Wine Enthusiast - "This wine is structured and extraordinarily dense. Powerful tannins and a hint of chocolate from extraction give the wine concentration. The richness of the wine is right there, just suggesting alcohol. There is freshness at the end that brings a final, delicious lift.
Barrel Sample: 97-99 Points"
Vinous / Antonio Galloni - "A dark, voluptuous beauty, the 2015 Palmer is just as beautiful today as it was from barrel a few months ago. Mocha, plum, black cherry, tobacco and cedar are fused together in an effortless, racy Margaux endowed with real pedigree. Sweet tannins round out the plush, seamless finish, but they are there. This is a hugely promising Palmer. The blend is 50% Cabernet Sauvignon, 44% Merlot and 6% Petit Verdot.
Barrel Sample: 94-97 Points"
A gentleman, officer, and aide-de-camp of the Prince of Wales, Charles Palmer was famous at the English court as a ladies man and for his military victories. He fell under the spell of Bordeaux as well as the charms of Marie de Gascq, a beautiful widow who convinced him to buy her estate.
Charles Palmer devoted a great deal of time, energy, and money to developing his property. The Major General lived mainly in England, and so the estate was managed by his authorized representative, Mr Grey, who helped to increase the wine's reputation among wealthy connoisseurs.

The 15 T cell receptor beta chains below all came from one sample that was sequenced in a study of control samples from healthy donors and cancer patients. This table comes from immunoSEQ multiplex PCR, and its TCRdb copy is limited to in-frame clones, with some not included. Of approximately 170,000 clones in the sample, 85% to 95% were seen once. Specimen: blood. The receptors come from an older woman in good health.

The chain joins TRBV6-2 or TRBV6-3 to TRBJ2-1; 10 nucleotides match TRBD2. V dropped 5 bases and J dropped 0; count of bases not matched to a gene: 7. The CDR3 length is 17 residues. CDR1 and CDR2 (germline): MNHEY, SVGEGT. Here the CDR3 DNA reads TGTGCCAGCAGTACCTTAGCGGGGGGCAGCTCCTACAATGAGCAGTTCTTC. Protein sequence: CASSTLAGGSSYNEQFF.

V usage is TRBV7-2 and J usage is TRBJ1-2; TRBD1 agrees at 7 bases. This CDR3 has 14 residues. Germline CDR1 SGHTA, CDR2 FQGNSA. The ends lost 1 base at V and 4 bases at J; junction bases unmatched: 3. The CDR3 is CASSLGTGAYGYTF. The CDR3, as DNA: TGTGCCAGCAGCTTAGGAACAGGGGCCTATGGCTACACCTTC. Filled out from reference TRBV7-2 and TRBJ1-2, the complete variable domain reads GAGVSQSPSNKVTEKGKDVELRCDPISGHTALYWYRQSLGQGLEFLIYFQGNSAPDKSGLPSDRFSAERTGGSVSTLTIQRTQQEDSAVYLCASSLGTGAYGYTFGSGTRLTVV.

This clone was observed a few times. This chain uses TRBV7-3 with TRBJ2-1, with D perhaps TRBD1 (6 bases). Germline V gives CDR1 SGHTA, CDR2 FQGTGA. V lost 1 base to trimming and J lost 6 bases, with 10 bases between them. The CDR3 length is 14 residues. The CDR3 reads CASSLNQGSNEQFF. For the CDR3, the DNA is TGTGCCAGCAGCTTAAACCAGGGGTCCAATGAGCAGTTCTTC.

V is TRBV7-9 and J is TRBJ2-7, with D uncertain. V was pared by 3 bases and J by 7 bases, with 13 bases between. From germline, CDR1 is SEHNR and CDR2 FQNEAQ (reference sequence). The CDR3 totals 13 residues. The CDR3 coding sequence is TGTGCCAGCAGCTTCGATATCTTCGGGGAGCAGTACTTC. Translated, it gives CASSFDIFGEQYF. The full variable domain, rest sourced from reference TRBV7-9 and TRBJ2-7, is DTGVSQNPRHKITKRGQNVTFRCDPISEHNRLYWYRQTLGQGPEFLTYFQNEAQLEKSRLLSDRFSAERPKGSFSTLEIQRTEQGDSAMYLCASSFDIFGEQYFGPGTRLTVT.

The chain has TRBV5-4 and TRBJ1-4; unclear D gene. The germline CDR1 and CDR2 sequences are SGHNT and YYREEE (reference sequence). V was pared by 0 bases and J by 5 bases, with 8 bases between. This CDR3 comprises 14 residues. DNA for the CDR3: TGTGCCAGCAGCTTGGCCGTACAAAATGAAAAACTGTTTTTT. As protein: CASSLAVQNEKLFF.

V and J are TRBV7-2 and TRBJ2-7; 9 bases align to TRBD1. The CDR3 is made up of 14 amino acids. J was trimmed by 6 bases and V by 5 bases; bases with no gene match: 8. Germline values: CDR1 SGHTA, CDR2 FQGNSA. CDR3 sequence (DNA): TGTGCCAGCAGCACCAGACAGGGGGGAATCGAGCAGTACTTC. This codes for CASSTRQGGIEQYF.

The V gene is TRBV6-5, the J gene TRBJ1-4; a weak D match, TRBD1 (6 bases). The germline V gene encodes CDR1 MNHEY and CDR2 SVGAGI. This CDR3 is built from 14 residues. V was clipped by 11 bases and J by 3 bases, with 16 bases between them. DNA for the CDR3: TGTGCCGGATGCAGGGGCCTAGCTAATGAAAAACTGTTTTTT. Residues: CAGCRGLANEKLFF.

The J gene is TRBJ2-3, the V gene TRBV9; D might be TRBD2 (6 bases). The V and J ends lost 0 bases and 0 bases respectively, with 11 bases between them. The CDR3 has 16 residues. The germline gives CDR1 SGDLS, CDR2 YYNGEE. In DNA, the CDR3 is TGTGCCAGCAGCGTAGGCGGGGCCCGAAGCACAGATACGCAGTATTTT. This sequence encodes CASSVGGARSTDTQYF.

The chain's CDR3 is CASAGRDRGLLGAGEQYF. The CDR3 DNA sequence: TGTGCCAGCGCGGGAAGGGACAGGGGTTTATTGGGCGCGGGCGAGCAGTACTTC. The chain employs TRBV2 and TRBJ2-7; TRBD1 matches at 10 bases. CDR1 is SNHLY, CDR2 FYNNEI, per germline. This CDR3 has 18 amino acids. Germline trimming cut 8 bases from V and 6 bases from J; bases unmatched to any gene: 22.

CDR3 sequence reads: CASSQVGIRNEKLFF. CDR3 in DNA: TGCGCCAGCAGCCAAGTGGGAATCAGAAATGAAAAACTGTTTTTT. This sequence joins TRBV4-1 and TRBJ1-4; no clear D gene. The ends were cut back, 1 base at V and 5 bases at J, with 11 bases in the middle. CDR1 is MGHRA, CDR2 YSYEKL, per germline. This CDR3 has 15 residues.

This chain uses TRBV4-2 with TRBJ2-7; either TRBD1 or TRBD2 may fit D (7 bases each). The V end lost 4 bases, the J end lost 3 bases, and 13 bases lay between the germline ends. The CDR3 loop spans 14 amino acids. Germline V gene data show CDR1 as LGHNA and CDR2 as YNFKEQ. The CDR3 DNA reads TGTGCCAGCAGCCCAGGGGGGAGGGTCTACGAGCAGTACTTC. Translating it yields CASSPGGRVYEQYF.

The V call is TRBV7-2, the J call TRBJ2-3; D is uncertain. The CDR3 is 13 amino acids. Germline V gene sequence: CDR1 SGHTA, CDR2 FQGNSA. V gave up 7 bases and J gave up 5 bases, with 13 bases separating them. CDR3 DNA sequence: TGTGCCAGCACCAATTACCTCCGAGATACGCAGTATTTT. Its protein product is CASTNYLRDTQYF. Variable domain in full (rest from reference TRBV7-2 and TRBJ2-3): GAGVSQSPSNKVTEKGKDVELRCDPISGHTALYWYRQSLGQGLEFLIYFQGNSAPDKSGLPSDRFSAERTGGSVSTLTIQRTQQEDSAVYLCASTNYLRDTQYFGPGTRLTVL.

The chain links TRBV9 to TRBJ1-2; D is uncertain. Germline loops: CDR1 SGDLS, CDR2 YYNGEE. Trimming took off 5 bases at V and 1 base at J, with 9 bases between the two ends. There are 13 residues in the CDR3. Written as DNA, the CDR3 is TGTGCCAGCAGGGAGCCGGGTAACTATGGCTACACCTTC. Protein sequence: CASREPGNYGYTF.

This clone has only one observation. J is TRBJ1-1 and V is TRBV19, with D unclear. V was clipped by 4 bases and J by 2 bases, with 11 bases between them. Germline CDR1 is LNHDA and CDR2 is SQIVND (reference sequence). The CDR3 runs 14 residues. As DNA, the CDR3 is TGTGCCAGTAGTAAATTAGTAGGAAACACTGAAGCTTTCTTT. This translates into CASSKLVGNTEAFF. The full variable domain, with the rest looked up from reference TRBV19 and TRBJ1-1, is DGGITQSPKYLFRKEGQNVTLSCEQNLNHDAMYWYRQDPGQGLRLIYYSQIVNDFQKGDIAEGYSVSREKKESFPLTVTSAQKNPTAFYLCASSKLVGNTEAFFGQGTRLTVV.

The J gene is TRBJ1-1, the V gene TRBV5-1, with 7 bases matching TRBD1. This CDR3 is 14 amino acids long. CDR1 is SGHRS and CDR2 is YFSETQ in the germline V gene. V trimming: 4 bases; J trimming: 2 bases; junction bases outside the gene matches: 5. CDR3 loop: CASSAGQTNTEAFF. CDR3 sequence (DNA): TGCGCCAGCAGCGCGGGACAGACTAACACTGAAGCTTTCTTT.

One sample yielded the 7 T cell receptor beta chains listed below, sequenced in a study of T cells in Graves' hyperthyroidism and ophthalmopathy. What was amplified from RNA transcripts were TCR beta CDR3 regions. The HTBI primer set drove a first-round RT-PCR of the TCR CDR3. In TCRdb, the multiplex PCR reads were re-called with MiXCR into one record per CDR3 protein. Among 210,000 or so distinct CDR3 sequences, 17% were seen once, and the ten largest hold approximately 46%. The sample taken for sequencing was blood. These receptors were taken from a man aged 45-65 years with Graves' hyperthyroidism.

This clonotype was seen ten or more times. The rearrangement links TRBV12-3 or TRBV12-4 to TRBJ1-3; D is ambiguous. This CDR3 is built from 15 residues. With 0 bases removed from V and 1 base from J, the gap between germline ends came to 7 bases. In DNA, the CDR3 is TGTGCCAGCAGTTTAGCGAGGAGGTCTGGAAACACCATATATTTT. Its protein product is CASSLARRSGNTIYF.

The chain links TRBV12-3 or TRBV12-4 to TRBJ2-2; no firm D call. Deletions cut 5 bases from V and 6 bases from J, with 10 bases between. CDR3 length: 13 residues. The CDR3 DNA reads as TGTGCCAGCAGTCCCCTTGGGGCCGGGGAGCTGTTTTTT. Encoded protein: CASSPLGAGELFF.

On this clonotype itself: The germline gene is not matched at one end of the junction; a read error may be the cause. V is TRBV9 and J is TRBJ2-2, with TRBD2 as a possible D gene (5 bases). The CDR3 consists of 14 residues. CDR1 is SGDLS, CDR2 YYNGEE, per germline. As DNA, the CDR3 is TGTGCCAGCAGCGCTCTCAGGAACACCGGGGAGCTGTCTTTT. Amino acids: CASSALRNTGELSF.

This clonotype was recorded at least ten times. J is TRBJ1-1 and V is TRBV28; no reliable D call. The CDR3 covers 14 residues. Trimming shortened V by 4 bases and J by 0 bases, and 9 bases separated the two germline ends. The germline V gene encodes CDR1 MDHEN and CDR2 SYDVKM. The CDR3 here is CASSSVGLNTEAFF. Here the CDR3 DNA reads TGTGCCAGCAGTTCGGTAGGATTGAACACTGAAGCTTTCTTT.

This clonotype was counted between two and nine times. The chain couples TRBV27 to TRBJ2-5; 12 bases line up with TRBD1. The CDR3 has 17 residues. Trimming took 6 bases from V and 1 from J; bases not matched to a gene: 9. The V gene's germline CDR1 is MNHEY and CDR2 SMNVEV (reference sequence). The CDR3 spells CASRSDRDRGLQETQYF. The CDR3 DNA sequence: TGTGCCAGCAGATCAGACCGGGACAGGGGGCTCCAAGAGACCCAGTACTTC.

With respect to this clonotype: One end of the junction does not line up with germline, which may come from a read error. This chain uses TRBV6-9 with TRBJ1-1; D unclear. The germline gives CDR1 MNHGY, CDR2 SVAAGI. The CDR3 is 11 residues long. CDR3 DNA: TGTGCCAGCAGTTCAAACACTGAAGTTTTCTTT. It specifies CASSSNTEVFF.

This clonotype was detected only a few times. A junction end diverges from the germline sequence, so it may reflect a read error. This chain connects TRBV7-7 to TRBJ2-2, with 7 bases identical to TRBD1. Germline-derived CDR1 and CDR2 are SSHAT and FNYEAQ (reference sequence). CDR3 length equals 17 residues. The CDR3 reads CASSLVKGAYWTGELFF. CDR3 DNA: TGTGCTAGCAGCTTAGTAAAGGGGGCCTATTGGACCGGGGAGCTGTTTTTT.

In June 1853, the brothers Isaac and Emile Péreire, famous bankers and rivals of the Rothschilds, bought Palmer and began investing in the estate immediately. However, there was not enough time to bring Château Palmer up to first growth status in time for the famous 1855 classification. It was thus ranked a Third Growth, although it is widely recognized as among the greatest wines of Bordeaux.
Several families of Bordeaux, English, and Dutch extraction all involved in the wine trade, united to buy Palmer in 1938 and have worked hard to give the estate its present reputation. These families have always given priority to quality, despite the financial risk this entailed. They have unfailingly applied the principles that have made the great wines of Bordeaux so successful: authenticity, quality, and permanence.